Every dollar that we prudently save means that their life will be so much the more abundant. Economy is idealism in its most practical form.
Calvin Coolidge, 1924 Inaugural Address

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Posted by on October 6, 2009 in economic, Politics


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Politicians: Useless for Prosperity

Atlas, Supporting Taxes and RegulationsRoaming the world as a foreign correspondent for more than a decade, I was able to observe how a variety of vastly different nations organized themselves economically.

The inescapable conclusion was that no politician anywhere on the planet has ever actually created a rupee’s worth of prosperity.

Louis Rukeyser, “Louis Rukeyser’s Wall Street” newsletter, Nov 96

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Posted by on October 5, 2009 in Foreign Policy, Politics


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Art vs. Government

Oscar Wilde and canePeople sometimes inquire what form of government is most suitable for an artist to live under. To this question there is only one answer. The form of government that is most suitable to the artist is no government at all.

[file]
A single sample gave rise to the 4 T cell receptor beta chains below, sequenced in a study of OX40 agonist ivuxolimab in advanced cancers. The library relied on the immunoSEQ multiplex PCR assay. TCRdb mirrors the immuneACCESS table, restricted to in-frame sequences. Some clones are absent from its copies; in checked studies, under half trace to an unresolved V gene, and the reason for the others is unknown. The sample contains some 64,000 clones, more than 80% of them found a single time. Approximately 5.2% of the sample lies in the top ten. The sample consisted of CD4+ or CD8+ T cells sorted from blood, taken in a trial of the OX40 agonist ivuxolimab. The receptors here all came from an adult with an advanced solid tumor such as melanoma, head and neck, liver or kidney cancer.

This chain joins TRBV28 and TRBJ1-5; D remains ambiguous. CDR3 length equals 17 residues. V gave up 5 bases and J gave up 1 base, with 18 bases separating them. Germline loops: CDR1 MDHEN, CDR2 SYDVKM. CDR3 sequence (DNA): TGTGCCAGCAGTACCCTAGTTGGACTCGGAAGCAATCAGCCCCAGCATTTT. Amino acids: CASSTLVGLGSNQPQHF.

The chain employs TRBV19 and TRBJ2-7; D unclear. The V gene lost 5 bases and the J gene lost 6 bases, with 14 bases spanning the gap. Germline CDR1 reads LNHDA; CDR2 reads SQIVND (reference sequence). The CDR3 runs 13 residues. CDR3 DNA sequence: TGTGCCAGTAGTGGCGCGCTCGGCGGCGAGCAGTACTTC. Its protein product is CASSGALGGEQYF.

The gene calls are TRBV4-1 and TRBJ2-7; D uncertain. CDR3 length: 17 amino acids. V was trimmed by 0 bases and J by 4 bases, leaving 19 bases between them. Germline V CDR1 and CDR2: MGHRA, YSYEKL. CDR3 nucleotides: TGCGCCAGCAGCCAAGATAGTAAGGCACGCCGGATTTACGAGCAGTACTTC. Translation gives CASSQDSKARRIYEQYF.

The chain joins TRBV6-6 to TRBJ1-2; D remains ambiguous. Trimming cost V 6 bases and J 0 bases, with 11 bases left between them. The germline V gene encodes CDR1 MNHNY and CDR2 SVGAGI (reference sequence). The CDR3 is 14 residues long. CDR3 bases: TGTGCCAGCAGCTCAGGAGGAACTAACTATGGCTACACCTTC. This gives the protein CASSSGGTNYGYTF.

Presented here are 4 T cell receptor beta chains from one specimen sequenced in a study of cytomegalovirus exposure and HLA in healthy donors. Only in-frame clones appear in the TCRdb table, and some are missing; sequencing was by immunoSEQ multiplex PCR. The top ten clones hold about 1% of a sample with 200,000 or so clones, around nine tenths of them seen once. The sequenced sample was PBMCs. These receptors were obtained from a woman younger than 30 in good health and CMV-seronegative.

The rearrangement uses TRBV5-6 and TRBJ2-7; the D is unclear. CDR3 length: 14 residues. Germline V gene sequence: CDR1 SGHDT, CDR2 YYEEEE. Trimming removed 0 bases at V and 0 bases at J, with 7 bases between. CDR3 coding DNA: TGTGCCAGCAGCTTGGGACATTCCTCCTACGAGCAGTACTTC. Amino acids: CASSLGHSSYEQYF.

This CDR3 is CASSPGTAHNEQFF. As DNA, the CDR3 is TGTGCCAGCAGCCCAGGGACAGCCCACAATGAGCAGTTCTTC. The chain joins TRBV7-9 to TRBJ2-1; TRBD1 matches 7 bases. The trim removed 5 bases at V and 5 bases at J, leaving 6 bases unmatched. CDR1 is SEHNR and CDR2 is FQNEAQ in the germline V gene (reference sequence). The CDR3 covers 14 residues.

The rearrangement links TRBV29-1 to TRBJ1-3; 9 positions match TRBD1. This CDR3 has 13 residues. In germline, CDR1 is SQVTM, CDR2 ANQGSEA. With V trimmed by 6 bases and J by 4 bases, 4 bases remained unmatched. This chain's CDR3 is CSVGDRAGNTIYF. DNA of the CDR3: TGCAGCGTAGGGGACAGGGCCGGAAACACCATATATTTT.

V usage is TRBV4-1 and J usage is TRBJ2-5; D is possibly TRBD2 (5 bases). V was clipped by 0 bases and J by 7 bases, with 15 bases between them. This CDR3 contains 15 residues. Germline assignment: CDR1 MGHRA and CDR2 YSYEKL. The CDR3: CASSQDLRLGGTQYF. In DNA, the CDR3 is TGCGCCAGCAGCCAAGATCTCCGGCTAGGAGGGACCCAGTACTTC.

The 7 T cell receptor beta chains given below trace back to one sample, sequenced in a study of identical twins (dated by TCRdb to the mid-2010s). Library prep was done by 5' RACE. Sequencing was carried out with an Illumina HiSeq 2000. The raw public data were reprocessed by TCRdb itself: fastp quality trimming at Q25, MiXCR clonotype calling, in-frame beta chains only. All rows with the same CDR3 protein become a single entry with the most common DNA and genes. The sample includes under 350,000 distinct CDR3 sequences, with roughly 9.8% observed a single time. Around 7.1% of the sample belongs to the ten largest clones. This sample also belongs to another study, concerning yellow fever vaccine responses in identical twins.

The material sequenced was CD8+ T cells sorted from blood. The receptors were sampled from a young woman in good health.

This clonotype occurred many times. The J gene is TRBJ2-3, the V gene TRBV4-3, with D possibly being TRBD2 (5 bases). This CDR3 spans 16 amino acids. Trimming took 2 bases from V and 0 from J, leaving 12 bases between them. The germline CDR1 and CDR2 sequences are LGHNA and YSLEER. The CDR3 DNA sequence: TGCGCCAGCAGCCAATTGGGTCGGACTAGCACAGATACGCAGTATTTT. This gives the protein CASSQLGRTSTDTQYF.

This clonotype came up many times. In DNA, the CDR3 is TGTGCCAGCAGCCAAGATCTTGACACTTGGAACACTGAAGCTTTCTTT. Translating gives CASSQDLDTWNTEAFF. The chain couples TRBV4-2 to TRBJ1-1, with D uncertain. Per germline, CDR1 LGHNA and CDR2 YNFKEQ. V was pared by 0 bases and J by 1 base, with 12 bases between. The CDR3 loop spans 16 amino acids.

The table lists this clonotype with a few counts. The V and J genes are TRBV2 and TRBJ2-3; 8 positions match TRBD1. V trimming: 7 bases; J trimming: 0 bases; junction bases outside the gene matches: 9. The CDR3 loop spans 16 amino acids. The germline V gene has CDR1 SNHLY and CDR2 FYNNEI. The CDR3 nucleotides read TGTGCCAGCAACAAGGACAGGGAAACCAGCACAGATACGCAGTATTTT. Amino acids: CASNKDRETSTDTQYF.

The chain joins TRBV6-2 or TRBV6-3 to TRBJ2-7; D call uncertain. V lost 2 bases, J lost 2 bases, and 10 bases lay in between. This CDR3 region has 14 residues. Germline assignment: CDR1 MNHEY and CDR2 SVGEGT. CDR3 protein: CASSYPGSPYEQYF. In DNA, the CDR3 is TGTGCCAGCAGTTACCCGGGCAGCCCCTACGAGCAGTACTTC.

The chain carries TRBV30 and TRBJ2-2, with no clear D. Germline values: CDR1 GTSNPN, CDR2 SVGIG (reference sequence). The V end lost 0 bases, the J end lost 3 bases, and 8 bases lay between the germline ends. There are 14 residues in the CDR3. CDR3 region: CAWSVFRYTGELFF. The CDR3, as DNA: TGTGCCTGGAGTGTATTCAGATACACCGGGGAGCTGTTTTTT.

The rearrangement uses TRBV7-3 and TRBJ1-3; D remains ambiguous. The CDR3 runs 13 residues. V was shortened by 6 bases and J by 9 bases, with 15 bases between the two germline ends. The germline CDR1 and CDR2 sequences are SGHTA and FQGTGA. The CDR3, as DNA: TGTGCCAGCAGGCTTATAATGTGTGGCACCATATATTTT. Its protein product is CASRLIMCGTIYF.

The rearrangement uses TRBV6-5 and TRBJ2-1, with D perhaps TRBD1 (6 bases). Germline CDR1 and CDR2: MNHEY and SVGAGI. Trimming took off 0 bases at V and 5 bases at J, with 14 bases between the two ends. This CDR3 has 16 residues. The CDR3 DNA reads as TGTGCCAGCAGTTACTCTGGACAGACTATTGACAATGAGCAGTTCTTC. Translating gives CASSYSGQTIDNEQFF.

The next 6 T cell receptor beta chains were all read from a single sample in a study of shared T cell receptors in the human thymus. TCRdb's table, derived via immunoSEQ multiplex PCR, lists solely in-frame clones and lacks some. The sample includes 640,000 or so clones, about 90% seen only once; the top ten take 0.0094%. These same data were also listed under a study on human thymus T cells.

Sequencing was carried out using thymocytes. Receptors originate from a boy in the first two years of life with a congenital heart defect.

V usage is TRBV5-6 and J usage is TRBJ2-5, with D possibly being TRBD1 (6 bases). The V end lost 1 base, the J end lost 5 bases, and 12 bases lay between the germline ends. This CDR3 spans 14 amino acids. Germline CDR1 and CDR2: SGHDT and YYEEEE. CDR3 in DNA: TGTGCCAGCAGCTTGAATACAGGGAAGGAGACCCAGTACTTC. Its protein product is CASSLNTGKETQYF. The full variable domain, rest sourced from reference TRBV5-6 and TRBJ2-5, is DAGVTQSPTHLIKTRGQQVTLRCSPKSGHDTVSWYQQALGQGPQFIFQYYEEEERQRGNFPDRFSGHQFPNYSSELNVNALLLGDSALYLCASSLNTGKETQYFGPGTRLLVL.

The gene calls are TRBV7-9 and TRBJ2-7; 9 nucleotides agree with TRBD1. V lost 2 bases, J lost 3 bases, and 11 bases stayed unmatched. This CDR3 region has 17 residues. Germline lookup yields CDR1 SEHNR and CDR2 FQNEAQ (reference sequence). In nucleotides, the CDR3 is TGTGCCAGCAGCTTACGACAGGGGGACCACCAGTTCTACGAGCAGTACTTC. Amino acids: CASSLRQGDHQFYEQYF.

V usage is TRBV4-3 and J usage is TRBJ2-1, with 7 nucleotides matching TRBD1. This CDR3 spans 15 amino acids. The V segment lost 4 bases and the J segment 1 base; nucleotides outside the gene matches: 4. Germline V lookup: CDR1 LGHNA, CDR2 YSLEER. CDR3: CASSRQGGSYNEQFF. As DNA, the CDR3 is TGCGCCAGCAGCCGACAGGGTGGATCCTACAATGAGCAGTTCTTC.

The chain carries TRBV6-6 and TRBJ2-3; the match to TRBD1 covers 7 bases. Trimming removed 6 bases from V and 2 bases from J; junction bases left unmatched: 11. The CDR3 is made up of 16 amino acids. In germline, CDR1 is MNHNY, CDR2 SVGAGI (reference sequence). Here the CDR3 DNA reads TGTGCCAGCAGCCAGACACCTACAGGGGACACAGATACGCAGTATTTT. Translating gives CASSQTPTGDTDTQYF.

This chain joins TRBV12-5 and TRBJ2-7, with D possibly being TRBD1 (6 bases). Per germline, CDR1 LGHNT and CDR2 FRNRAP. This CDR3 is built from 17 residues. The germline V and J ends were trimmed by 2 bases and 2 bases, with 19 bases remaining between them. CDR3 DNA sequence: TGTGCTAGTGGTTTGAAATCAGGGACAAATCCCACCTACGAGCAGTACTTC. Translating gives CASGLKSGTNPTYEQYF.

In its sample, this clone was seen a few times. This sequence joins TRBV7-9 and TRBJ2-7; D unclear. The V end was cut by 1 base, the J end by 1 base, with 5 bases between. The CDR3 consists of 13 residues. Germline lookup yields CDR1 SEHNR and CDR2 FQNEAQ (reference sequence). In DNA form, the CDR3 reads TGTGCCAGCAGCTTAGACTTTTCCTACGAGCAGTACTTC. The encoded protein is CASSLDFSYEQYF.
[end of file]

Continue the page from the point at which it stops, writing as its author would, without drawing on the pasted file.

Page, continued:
Oscar Wilde, The Soul of Man Under Socialism


Posted by on October 4, 2009 in Humor, Politics


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Rules for Writers <- William Safire

Fare well, one of our favorite wordsmiths

Fare well, one of our favorite wordsmiths

  • Remember to never split an infinitive.
  • The passive voice should never be used.
  • Do not put statements in the negative form.
  • Verbs have to agree with their subjects.
  • Proofread carefully to see if you words out.
  • If you reread your work, you can find on rereading a great deal of repetition can be by rereading and editing.
  • A writer must not shift your point of view.
  • And don’t start a sentence with a conjunction. (Remember, too, a preposition is a terrible word to end a sentence with.)
  • Don’t overuse exclamation marks!!
  • Place pronouns as close as possible, especially in long sentences, as of 10 or more words, to their antecedents.
  • Writing carefully, dangling participles must be avoided.